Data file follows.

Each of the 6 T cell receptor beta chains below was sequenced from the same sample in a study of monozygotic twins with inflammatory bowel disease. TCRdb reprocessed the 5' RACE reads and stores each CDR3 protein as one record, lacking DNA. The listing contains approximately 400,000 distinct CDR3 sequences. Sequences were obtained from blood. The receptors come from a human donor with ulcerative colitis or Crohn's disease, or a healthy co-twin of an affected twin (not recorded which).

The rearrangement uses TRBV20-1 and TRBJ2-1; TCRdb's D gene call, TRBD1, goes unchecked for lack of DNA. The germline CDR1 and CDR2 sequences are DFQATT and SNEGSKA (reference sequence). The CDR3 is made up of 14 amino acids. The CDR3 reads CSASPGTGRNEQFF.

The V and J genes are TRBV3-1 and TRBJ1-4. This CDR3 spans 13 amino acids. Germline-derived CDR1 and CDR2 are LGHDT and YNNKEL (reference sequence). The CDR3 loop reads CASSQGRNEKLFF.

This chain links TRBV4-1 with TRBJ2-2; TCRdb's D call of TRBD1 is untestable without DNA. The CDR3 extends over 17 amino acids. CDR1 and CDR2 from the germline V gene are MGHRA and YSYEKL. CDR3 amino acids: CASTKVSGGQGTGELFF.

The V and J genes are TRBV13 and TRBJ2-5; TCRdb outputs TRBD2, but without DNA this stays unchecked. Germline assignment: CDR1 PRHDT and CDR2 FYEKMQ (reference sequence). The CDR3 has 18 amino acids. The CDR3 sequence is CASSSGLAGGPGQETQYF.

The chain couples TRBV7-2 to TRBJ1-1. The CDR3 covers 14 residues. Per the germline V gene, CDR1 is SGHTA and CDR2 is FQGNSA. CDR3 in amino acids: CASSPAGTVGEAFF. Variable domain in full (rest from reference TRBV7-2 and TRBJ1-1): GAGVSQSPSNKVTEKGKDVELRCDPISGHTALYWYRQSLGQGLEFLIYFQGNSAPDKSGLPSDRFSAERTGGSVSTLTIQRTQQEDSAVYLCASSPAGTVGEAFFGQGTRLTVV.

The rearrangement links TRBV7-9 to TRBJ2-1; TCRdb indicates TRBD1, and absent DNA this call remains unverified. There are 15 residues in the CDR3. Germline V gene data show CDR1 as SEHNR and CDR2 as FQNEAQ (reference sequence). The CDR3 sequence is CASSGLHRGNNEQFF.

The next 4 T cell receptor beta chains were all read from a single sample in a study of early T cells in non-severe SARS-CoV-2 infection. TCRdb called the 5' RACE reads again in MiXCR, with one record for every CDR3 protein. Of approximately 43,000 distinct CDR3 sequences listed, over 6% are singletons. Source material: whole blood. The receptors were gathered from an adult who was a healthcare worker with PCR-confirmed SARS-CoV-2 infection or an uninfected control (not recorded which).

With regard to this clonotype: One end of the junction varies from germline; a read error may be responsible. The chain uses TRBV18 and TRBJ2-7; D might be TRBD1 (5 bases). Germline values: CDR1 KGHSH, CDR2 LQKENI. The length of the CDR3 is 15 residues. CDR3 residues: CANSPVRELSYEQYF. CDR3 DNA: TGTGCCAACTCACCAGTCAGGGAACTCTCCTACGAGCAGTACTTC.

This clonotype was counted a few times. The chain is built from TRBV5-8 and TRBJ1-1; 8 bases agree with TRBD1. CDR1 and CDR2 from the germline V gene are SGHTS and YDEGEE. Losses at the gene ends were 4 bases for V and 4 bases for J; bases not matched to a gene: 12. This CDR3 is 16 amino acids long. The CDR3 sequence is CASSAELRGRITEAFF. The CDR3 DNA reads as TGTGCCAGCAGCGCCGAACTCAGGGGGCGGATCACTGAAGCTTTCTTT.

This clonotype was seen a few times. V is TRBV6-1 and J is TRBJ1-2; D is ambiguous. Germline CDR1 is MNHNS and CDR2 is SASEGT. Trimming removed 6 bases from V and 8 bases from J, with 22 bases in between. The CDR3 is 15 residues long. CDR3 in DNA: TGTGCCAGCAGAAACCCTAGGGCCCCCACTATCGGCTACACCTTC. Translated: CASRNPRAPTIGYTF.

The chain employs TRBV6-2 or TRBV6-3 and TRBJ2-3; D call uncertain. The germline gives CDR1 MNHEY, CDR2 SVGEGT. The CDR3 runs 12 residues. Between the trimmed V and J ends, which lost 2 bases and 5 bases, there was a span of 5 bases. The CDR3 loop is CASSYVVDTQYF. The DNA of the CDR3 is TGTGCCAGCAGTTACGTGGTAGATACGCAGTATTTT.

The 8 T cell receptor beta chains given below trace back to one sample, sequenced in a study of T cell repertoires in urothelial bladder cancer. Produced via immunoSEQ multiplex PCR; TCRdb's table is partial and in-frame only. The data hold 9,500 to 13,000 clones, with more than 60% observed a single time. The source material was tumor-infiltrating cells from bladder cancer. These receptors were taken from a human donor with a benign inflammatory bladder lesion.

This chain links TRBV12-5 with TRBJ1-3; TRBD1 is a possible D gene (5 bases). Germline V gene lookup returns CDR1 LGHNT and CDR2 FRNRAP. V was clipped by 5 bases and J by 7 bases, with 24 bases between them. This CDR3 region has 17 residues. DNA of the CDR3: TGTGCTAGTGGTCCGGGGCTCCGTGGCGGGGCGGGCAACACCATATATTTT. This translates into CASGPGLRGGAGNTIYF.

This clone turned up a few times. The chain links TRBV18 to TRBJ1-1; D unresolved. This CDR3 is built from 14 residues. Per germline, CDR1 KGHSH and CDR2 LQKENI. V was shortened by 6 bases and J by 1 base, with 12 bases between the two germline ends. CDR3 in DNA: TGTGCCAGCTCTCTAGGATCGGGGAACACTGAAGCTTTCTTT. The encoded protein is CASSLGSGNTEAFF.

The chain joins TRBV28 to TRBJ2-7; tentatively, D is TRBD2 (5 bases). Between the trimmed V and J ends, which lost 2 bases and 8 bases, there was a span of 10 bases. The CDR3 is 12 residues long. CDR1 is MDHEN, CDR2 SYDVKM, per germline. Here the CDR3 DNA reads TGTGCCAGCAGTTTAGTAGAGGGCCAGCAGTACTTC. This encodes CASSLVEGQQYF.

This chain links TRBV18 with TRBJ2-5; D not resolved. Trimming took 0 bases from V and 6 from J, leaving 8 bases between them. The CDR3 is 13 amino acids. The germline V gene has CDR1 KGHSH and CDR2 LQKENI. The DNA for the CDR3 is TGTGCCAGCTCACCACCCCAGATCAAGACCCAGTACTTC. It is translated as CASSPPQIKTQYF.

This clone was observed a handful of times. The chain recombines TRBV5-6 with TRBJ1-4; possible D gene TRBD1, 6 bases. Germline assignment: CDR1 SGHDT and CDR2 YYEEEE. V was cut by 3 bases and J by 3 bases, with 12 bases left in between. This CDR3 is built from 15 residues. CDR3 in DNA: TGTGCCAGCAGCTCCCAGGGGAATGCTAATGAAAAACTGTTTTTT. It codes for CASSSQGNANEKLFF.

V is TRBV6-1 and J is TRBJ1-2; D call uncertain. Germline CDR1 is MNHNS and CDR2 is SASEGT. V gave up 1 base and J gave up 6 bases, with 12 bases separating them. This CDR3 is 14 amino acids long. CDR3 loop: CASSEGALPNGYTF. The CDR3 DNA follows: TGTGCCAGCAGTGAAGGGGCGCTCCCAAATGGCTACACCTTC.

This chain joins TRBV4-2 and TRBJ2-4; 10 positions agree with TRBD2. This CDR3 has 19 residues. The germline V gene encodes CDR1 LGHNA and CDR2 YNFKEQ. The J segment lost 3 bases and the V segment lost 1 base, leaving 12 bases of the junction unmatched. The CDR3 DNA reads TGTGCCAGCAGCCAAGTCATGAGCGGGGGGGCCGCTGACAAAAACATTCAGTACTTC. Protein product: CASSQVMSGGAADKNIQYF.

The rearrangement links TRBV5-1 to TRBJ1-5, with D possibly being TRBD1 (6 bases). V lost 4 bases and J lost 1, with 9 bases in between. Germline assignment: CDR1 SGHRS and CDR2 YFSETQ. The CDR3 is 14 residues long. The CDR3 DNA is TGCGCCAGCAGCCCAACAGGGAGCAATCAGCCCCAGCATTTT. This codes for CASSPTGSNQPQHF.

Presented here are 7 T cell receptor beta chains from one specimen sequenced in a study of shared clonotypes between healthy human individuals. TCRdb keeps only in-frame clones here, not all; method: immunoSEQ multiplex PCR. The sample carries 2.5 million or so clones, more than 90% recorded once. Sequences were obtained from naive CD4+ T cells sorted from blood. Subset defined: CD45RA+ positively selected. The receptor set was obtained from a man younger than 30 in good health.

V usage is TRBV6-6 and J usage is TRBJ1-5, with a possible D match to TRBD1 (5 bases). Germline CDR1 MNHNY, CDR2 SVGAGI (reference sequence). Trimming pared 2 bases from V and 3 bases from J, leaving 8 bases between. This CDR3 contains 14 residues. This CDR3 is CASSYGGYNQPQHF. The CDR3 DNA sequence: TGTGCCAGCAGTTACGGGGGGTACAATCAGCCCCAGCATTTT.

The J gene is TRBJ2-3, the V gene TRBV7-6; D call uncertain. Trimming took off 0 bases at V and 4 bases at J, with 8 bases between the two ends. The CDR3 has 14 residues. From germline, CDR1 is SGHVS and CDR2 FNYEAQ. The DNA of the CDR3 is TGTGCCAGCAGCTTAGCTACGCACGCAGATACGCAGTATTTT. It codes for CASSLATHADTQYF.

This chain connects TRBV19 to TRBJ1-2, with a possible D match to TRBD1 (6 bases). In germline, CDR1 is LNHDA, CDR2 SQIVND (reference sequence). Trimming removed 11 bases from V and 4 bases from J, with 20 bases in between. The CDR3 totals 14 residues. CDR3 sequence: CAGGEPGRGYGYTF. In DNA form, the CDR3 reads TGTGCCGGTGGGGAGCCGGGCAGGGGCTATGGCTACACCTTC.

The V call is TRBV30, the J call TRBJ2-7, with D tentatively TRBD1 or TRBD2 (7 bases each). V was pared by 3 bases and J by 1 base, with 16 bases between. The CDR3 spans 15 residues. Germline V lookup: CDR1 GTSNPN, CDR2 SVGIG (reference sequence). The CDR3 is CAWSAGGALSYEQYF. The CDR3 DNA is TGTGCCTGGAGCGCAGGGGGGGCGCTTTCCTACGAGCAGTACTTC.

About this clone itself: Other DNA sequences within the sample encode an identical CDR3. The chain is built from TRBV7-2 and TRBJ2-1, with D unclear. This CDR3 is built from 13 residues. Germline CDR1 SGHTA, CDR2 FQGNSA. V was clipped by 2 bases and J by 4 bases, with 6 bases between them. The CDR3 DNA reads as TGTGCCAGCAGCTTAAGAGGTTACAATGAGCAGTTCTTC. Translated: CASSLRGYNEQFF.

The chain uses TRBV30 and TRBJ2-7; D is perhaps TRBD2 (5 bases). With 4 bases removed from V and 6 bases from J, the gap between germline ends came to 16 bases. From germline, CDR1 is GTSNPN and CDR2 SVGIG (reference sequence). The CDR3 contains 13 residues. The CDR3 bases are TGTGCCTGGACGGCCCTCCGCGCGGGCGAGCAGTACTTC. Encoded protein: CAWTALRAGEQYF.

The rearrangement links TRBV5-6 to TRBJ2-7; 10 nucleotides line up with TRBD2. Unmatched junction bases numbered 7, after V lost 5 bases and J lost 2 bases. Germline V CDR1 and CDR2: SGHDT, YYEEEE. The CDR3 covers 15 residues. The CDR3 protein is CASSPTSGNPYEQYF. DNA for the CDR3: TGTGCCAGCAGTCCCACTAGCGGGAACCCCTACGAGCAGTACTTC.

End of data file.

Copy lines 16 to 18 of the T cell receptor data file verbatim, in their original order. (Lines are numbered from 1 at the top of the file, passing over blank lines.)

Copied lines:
The chain joins TRBV28 to TRBJ2-7; tentatively, D is TRBD2 (5 bases). Between the trimmed V and J ends, which lost 2 bases and 8 bases, there was a span of 10 bases. The CDR3 is 12 residues long. CDR1 is MDHEN, CDR2 SYDVKM, per germline. Here the CDR3 DNA reads TGTGCCAGCAGTTTAGTAGAGGGCCAGCAGTACTTC. This encodes CASSLVEGQQYF.

This chain links TRBV18 with TRBJ2-5; D not resolved. Trimming took 0 bases from V and 6 from J, leaving 8 bases between them. The CDR3 is 13 amino acids. The germline V gene has CDR1 KGHSH and CDR2 LQKENI. The DNA for the CDR3 is TGTGCCAGCTCACCACCCCAGATCAAGACCCAGTACTTC. It is translated as CASSPPQIKTQYF.

This clone was observed a handful of times. The chain recombines TRBV5-6 with TRBJ1-4; possible D gene TRBD1, 6 bases. Germline assignment: CDR1 SGHDT and CDR2 YYEEEE. V was cut by 3 bases and J by 3 bases, with 12 bases left in between. This CDR3 is built from 15 residues. CDR3 in DNA: TGTGCCAGCAGCTCCCAGGGGAATGCTAATGAAAAACTGTTTTTT. It codes for CASSSQGNANEKLFF.